WASHINGTON—With the U.S. Senate advancing a bipartisan infrastructure package that includes significant investments to close the digital divide, the Information Technology and Innovation Foundation (ITIF), the leading think tank for science and technology policy, released the following statement from ITIF’s director of broadband and spectrum policy, Doug Brake:
Early proposals from the administration indicated an intent to transform broadband into an old-fashioned utility through massive, wasteful overbuilding. Significant improvements to the draft legislation have brought it much closer to something ITIF could support.
The most important improvement is the change to what areas are considered unserved. This change will prioritize funds toward areas lacking 25/3 Mbps broadband, rather than 100/100, which means a better focus on connecting the truly unserved and more flexibility to achieve greater coverage. Permanent expansion of “Affordable Connectivity” low-income subsidies is also a major plus, which hopefully Congress will fund into the future.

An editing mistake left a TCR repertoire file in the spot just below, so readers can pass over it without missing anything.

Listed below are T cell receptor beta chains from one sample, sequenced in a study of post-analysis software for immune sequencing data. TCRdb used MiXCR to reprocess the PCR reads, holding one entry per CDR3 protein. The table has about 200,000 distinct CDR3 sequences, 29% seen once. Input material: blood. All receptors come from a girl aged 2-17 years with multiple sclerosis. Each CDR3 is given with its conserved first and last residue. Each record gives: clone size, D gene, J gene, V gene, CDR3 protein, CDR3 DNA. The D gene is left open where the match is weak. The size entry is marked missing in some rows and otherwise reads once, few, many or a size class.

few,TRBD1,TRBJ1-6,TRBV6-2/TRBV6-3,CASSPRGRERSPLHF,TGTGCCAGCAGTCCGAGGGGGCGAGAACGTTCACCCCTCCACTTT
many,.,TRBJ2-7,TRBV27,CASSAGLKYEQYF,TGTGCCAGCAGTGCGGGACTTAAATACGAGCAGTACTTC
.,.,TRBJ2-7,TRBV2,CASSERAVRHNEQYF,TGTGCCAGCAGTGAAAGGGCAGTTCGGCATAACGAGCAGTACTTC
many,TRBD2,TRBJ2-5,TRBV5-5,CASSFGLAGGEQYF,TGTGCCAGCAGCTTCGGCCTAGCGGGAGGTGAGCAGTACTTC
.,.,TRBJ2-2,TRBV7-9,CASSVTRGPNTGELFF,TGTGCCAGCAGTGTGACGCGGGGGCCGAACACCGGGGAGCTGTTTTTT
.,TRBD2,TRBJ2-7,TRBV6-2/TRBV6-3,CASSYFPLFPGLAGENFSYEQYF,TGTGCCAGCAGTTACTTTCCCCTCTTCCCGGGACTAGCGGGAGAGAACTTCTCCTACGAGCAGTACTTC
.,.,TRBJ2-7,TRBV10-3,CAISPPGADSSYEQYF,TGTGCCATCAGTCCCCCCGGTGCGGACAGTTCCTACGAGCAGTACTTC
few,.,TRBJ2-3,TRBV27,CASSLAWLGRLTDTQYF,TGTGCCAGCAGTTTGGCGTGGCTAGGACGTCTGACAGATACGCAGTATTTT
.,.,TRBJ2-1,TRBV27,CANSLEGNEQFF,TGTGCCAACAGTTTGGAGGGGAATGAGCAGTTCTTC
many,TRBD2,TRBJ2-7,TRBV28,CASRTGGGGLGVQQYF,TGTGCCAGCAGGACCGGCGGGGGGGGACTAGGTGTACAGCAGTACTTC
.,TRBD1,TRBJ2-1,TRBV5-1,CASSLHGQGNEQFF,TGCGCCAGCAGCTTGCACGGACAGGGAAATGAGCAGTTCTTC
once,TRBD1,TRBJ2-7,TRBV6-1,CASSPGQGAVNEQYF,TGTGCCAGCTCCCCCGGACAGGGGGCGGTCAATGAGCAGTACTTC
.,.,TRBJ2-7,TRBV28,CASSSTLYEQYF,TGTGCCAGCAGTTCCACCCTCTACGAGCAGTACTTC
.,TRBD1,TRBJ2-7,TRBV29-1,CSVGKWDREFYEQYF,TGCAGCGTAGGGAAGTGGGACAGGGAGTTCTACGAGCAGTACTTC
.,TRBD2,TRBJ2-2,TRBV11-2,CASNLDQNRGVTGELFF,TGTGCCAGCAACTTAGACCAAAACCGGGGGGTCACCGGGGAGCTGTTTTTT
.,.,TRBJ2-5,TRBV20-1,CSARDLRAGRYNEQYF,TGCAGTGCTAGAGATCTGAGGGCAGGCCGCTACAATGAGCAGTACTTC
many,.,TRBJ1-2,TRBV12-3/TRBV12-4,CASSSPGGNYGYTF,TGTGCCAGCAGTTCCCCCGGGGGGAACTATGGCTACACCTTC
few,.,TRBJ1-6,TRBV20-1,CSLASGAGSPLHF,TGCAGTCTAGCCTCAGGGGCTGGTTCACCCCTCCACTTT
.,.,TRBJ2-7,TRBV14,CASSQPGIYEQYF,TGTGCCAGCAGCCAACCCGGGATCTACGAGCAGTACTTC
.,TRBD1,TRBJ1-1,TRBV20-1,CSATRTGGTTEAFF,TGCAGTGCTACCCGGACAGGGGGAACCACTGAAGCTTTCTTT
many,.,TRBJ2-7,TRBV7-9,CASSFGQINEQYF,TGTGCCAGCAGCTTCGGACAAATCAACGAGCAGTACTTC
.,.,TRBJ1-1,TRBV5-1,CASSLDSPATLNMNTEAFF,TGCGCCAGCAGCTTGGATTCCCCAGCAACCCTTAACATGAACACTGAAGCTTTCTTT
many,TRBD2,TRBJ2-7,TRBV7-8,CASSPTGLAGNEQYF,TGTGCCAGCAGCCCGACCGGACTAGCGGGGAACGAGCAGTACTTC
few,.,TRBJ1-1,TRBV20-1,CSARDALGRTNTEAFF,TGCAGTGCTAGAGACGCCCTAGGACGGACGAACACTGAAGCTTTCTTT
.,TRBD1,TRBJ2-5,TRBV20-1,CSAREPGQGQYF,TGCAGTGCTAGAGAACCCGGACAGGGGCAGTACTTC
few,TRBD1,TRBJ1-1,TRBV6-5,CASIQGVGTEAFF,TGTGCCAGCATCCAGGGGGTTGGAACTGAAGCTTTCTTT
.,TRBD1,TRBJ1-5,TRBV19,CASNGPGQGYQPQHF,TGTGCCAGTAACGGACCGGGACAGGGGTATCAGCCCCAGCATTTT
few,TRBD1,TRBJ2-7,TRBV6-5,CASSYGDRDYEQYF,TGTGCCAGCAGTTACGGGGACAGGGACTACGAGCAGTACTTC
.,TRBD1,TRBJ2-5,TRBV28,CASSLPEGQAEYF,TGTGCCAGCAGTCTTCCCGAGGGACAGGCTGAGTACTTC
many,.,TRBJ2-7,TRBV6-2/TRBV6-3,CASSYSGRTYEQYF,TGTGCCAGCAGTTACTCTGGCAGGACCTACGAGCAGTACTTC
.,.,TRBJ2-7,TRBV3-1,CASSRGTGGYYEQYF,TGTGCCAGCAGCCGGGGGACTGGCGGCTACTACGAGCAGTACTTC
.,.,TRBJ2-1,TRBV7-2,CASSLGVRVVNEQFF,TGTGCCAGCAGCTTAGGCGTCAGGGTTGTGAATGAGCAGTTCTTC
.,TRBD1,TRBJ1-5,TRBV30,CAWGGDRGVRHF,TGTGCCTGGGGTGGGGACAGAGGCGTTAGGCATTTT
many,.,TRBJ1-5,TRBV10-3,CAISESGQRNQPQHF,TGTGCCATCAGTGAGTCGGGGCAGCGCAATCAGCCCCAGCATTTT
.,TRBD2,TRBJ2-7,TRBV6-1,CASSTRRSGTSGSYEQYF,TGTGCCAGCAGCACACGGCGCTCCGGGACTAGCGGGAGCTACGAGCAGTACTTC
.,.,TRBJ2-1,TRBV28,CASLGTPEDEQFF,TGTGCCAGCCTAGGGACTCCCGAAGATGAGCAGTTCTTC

But there is still too much emphasis on local government planning rather than a competitive process to determine effective private sector partners, and there is still too much opportunity for overbuilding. If we are to connect truly high-cost areas, policy must ensure funds are narrowly targeted to unserved areas. ITIF looks forward to engaging with policymakers as this bill continues to be improved.
For more on this issue, please see:
- Robert D. Atkinson and Doug Brake, “Refining the Biden Broadband Proposal” (ITIF, May 2021).
- Doug Brake and Alexandra Bruer, “How to Bridge the Rural Broadband Gap Once and For All” (ITIF, March 2021).